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Home Remedies - Mayo Clinic
How Salt Water Mouth Rinse Benefits Oral Health
You wake up in the morning with a telltale tickle in your throat. Ruh roh. Is it the first symptom of a cold, the flu, or— gulp —strep throat? Salt water gargles are an easy and natural home remedy for a host of common ailments that may be the root cause of your pain. It could possibly soothe the inflammation in your throat in a matter of hours.
A sore throat is one of the most annoying nuisances we can encounter during the day, right up there with an incessantly runny nose or a pounding headache. Why is this the case? It all comes down to osmosis. There are a couple reasons why gargling with saltwater can soothe a sore throat. First, a sore throat can occur due to an overabundance of bad bacteria in the throat. Osmosis is what happens when a solvent moves from an area of higher concentration to an area of lower concentration, which occurs because both sides want to achieve equilibrium. While saltwater may kill some bacteria, many strains of bacteria are resistant to salt.
Interviewer: Does gargling salt water when you get sick actually do anything? We'll find out next on The Scope.
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How much salt should you use to make a salt water gargle for a sore throat?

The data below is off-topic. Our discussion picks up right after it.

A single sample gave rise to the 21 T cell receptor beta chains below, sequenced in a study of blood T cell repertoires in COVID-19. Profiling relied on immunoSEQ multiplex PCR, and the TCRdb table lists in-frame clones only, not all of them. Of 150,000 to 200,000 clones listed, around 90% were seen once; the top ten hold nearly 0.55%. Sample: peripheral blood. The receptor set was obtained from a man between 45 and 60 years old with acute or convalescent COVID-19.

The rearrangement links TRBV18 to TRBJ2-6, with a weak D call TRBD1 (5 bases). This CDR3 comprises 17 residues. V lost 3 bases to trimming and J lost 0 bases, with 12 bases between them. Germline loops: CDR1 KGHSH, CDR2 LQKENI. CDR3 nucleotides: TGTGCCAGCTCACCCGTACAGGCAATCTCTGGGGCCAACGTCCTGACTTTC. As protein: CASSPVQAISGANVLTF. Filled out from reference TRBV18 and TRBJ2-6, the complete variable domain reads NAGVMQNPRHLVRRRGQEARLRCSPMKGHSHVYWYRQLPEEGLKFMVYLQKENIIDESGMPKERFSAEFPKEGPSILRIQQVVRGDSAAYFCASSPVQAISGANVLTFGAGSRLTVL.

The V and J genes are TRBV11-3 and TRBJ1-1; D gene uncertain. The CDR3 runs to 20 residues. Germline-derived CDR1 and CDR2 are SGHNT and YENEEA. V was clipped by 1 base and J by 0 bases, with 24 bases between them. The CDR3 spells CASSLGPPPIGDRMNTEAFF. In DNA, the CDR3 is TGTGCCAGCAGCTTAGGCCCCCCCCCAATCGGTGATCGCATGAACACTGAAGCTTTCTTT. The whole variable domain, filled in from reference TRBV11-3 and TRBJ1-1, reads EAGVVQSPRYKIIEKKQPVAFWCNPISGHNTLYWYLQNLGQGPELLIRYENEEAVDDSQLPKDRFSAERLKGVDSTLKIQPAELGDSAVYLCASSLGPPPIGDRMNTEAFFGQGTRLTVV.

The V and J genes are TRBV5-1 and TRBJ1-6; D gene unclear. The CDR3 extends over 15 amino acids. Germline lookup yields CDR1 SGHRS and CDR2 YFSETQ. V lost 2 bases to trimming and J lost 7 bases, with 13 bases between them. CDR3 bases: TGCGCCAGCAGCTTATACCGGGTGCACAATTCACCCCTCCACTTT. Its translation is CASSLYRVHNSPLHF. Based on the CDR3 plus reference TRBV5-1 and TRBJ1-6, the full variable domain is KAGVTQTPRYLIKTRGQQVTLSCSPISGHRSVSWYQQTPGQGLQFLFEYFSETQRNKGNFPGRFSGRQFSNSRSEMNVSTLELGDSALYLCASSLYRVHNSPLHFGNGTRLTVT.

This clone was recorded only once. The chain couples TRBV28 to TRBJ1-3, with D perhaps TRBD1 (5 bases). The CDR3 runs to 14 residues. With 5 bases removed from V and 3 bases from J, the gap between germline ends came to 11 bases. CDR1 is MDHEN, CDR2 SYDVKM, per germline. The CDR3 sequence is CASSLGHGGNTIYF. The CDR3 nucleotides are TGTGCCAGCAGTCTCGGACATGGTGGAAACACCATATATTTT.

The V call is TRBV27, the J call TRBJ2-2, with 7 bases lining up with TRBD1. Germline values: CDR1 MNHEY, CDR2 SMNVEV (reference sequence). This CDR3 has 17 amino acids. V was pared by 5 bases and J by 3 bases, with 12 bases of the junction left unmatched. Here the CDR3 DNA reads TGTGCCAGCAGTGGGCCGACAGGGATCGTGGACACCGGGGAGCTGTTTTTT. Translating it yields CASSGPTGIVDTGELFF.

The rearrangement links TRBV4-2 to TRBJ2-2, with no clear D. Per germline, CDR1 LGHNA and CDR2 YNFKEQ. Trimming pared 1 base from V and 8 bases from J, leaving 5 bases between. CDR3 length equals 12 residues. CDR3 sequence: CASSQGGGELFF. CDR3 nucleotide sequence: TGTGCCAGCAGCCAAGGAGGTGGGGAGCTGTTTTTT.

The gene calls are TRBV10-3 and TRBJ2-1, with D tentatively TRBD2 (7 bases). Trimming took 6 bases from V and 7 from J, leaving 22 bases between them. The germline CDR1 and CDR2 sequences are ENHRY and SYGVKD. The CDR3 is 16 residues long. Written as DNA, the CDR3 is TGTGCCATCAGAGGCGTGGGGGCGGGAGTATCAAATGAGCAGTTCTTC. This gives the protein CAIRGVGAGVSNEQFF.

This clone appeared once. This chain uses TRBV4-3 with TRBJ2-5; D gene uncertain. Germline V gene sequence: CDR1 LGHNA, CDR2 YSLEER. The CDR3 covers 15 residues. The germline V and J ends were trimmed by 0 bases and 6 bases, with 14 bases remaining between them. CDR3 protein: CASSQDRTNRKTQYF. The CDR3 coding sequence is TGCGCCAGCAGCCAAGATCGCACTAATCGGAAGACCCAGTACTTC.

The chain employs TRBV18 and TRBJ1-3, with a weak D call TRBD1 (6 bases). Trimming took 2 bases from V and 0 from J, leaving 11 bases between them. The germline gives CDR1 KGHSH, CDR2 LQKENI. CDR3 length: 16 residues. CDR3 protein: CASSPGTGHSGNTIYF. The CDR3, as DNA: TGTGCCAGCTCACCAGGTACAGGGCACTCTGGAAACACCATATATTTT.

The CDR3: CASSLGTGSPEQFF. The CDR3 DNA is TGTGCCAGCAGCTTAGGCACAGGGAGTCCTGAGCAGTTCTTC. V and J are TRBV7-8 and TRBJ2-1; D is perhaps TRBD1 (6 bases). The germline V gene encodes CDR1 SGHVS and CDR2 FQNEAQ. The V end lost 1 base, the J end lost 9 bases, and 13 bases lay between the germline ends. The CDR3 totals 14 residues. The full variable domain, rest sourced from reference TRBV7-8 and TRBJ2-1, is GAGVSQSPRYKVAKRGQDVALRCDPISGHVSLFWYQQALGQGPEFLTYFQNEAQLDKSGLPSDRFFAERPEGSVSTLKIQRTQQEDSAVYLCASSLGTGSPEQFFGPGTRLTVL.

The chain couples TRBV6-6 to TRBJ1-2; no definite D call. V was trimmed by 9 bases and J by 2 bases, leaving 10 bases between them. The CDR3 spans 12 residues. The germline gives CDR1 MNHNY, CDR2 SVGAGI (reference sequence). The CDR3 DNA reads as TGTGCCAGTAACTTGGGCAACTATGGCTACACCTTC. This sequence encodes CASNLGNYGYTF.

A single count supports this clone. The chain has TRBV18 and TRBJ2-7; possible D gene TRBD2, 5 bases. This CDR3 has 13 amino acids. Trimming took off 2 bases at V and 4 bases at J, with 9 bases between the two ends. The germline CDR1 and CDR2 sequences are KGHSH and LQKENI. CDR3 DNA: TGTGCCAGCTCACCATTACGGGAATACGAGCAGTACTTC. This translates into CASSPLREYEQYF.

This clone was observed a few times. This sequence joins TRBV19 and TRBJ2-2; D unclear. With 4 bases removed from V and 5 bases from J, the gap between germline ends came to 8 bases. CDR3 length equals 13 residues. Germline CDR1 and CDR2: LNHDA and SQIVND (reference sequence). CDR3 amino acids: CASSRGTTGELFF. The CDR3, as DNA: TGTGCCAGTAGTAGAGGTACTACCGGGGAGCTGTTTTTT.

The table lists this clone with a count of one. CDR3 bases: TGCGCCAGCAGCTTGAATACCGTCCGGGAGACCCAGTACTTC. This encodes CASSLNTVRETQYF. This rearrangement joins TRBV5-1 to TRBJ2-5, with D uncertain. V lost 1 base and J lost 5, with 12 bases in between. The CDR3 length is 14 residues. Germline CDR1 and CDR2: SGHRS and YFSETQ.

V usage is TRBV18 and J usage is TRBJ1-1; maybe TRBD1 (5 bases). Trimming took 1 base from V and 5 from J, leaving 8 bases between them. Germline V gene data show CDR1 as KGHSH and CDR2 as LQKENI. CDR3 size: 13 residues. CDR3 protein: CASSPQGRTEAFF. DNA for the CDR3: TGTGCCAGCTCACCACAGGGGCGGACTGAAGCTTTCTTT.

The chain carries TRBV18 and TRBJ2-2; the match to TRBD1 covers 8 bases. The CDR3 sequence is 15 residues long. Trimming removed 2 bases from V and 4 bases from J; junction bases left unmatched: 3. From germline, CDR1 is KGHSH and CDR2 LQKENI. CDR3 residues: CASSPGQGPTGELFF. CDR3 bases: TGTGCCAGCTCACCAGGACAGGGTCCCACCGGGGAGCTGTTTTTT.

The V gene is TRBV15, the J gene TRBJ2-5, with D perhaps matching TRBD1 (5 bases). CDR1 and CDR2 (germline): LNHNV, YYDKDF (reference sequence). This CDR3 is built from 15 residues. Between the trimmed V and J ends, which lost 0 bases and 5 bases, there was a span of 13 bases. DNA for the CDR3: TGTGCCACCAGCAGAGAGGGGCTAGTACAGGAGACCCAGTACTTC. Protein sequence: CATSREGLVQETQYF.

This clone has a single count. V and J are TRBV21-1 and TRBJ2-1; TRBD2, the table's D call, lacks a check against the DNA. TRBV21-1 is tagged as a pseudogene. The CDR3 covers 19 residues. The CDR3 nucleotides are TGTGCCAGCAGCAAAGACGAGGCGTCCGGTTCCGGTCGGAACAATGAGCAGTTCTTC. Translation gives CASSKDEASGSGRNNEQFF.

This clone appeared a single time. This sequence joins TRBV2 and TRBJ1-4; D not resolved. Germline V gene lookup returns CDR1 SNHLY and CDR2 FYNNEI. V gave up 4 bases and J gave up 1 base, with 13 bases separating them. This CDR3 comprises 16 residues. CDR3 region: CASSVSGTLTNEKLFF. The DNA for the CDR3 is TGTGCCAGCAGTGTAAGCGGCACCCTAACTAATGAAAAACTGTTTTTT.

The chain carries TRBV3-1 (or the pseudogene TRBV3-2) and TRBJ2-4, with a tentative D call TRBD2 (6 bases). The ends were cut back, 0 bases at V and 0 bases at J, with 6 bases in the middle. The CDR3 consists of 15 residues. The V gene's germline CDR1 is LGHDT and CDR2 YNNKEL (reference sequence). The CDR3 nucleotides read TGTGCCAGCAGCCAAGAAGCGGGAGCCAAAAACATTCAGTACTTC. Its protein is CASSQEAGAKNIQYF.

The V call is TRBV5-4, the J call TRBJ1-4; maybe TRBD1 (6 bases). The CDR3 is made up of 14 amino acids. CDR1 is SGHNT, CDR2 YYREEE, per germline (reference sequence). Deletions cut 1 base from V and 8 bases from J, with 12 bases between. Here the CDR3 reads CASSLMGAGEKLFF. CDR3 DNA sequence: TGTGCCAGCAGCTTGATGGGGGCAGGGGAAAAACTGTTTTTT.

Not only does the saltwater gargle appear to ease cold symptoms, but it also keeps you healthier during cold and flu season. In a randomized study published in The American Journal of Preventive Medicine in , researchers recruited almost healthy volunteers and followed them for 60 days during cold and flu season. Some of the subjects were told to gargle three times a day.
Special Offers. A salt water mouth rinse is useful for a number of different reasons. It's a great option for anyone who has a sore throat, gum sores or recently underwent dental procedures. It doesn't take the place of modern dental hygiene, but is used as a supportive measure for adults and children alike. The use of salt for health care purposes has a long history, dating back to some of the oldest medical scripts in existence, according to the Science Tribune. Ancient Egyptian papyruses from B.